For the next stop, the guide encourages us to shower and remove the suncream, to avoid water contamination. We are about to enter a cenote, a natural swimming hole, or a sinkhole. Going at the cenote, we passed through isolated villages, with houses built by tree branches, which left gaps in between. The guide informed us: “For the aborigines that do not speak Spanish, it is tough to find a job and improve the level of life.” 

Entering a cenote by rope. Copyright of photo: Hera Kruja.

      The cenote that we are at is operated by the locals of the villages, which provides them with jobs, so they depend on tourism. The cenote looks like a cave that has an entrance from the ceiling. I look down, hanging from a simple rope, with my heart rate increasing. Because of the height, I cannot notice the details. I chose the “brave way”, to enter by rope rather than the available stairs! As I pass the ceiling, I see closer the roots of trees, meters long, reaching the water, while vines and ferns created a jungle-like atmosphere. I swim in the refreshing water, pause for a moment, and admire. After, I use the zip-lines for diving from above. The day ends with a Maya ceremony performed by aborigines, allowing a respectful glimpse into the past.

Caves at XPlor park. Photo credits: Hera Kruja.

      After sunrise, at 9:00am, I am at Xplor park, an ecological adventure park with various activities, including zip-lining over the jungle at more than 40 meters and exploring underground rivers and caves. Inside the caves, the unique formations of thousands of stalactites and stalagmites, the clear water and the hidden artificial light, make the location memorable. The service is well organised, with many staff members present at all locations. While the area offers remarkable experiences and requires a full day to discover, the entrance is £100 approximately (including food) and the professional photos are charged extra.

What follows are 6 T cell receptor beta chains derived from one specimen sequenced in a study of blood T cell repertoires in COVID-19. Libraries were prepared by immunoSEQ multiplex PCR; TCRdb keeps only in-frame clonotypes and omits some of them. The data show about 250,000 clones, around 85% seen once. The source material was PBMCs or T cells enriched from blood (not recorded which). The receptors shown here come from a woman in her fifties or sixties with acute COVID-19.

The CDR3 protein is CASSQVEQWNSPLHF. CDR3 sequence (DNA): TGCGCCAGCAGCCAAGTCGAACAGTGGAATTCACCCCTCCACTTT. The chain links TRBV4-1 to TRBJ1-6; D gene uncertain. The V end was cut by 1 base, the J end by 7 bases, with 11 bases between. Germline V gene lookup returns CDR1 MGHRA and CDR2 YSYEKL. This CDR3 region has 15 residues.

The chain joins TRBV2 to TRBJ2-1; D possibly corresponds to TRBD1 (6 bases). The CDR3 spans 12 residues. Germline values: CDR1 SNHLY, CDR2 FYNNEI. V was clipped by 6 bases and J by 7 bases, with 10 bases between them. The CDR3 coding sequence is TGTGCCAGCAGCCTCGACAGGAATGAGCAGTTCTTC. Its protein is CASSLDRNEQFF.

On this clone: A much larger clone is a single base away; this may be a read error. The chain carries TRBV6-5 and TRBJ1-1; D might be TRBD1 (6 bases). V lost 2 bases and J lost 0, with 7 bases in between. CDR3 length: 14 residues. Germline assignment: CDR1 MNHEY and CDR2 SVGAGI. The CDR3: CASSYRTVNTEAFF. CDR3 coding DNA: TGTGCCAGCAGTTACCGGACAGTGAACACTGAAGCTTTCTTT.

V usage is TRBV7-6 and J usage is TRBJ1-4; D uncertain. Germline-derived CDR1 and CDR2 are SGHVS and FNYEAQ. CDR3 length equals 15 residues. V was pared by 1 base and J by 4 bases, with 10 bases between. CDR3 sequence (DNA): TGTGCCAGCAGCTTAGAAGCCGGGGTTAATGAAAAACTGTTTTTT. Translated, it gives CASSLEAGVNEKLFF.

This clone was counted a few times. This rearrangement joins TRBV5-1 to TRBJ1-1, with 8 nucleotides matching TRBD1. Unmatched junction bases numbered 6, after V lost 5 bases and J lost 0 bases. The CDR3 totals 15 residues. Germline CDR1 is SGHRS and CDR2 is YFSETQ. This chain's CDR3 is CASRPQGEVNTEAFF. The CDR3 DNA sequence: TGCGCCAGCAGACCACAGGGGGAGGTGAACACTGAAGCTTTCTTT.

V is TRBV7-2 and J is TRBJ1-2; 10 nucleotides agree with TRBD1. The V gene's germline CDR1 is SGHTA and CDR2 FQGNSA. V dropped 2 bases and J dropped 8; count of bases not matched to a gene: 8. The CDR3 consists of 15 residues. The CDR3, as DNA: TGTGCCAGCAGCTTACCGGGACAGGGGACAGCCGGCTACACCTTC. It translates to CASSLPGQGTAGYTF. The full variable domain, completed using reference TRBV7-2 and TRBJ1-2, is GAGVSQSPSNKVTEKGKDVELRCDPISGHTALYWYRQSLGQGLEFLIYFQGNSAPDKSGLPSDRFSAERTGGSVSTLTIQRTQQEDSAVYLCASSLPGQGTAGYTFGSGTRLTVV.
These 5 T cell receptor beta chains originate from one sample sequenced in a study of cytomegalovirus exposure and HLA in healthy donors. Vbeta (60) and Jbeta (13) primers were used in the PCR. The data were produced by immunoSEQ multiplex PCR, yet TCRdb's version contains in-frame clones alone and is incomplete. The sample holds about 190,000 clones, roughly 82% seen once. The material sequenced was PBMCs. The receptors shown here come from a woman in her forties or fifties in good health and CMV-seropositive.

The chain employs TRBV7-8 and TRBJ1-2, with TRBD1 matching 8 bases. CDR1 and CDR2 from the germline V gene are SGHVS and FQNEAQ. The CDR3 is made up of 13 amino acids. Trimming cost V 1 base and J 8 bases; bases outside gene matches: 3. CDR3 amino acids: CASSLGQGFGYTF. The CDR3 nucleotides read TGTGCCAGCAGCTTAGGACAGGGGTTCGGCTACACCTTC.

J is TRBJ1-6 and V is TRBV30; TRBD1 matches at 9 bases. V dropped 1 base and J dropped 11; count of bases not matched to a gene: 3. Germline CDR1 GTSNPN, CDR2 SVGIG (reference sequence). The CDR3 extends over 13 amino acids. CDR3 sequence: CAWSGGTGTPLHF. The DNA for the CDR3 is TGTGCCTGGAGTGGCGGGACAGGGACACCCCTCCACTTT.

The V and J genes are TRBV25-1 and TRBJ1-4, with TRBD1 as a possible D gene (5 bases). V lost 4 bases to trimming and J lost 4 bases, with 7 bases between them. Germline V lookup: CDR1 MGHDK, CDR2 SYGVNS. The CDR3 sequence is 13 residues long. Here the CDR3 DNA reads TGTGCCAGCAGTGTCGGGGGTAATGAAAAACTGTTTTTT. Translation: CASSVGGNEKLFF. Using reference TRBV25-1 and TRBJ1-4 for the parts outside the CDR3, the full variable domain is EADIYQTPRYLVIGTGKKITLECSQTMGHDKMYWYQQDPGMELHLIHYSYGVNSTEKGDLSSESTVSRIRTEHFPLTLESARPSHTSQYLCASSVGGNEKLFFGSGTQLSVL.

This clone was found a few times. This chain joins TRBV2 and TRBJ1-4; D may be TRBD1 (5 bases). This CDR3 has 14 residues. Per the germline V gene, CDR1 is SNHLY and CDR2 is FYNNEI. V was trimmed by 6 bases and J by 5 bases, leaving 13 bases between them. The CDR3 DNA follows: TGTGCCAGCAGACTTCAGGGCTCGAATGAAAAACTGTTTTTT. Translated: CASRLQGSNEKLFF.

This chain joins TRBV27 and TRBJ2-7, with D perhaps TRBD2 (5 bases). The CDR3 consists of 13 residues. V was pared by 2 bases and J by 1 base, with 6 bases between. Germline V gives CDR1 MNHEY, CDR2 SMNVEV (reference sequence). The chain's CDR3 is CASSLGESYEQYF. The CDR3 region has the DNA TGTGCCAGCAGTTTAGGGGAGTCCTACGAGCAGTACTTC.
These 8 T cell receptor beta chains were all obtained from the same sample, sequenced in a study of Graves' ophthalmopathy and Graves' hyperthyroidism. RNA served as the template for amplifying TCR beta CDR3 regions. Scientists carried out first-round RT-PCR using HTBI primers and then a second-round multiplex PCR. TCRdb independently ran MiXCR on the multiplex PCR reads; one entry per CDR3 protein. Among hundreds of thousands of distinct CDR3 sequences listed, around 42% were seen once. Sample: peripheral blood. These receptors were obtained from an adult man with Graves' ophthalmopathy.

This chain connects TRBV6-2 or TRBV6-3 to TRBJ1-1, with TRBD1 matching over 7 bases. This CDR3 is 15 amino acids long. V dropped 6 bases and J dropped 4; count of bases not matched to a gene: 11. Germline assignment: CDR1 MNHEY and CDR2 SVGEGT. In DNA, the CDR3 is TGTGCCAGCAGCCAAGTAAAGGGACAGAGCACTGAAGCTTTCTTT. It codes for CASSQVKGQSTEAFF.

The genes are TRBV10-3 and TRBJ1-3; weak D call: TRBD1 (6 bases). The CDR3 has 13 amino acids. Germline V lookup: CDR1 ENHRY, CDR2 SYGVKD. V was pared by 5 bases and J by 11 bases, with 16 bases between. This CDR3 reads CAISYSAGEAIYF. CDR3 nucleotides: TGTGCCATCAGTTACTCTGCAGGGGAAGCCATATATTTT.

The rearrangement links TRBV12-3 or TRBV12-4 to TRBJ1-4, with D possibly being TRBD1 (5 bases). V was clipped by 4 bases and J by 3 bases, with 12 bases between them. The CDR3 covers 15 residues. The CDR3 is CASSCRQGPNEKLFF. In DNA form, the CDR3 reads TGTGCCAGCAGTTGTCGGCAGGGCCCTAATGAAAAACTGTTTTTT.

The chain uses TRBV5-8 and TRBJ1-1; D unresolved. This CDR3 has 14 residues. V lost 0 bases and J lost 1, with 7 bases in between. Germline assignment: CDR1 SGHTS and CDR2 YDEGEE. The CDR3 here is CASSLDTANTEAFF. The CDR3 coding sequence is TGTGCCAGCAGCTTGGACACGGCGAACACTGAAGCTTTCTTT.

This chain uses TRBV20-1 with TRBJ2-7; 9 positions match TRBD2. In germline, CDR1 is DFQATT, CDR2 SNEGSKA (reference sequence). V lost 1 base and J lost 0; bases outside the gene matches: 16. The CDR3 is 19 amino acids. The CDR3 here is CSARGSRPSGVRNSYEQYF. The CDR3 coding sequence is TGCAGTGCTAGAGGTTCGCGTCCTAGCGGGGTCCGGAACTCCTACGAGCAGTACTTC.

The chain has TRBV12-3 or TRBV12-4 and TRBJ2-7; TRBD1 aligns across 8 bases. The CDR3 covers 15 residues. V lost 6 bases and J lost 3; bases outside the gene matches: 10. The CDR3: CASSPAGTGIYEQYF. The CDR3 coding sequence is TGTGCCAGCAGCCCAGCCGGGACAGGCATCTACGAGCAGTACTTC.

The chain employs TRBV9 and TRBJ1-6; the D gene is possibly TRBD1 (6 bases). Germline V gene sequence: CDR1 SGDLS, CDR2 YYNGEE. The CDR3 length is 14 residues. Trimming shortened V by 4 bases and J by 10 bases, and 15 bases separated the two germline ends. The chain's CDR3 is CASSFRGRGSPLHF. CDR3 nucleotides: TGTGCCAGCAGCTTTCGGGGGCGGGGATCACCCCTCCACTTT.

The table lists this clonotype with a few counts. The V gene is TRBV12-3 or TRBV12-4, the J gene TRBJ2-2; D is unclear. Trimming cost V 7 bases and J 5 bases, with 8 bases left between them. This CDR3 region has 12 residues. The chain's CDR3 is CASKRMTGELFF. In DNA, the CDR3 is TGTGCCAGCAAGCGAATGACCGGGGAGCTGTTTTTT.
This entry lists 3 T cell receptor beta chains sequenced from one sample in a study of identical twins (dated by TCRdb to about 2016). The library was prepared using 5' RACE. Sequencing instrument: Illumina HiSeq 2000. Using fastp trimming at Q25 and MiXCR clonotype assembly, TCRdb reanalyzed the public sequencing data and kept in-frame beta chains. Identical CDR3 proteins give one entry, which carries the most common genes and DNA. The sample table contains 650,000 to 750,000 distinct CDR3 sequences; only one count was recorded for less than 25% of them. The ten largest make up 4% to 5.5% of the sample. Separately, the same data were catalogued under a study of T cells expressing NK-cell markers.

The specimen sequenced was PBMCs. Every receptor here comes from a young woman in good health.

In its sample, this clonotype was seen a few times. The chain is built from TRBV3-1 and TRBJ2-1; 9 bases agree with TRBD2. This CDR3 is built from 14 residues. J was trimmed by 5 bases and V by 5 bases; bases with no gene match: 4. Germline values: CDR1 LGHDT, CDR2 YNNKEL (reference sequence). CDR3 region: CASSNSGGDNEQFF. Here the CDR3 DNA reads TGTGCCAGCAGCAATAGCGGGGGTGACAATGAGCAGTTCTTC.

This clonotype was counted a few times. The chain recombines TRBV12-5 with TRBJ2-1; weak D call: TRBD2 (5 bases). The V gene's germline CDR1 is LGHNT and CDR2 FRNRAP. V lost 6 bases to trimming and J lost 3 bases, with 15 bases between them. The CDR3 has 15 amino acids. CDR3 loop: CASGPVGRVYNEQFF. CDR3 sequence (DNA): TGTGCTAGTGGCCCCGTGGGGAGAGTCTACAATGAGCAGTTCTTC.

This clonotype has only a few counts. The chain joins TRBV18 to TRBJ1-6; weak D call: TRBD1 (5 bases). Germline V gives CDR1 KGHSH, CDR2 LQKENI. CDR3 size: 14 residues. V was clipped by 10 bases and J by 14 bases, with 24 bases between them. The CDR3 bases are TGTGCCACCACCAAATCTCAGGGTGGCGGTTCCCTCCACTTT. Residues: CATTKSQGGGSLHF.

Zip-lining over the jungle at XPlor. Photo: XPlor.

      One morning, I finally discovered that the seaweed had disappeared from Playa Gaviota in Cancun. Holding a Michelada and a guayaba (fruit), while the rest of the group has the stronger cactus-made mezcal, and looking at the luminous, vivid blue sea with a coatis next to me playing on the white sand, it looked like a photoshopped, flawless scenery. 

Playa Gaviota in Cancun. Photo credits: Hera Kruja.

      Talking about experiences, the annual Sacred Mayan Journey is scheduled on 12 – 13 May, on the Yucatán Peninsula. It is a modern and fun way to keep local traditions alive, while tourists learn about the local culture and interact with the community. They have the power to transmit their love for the country, one with so much controversy, but still unique.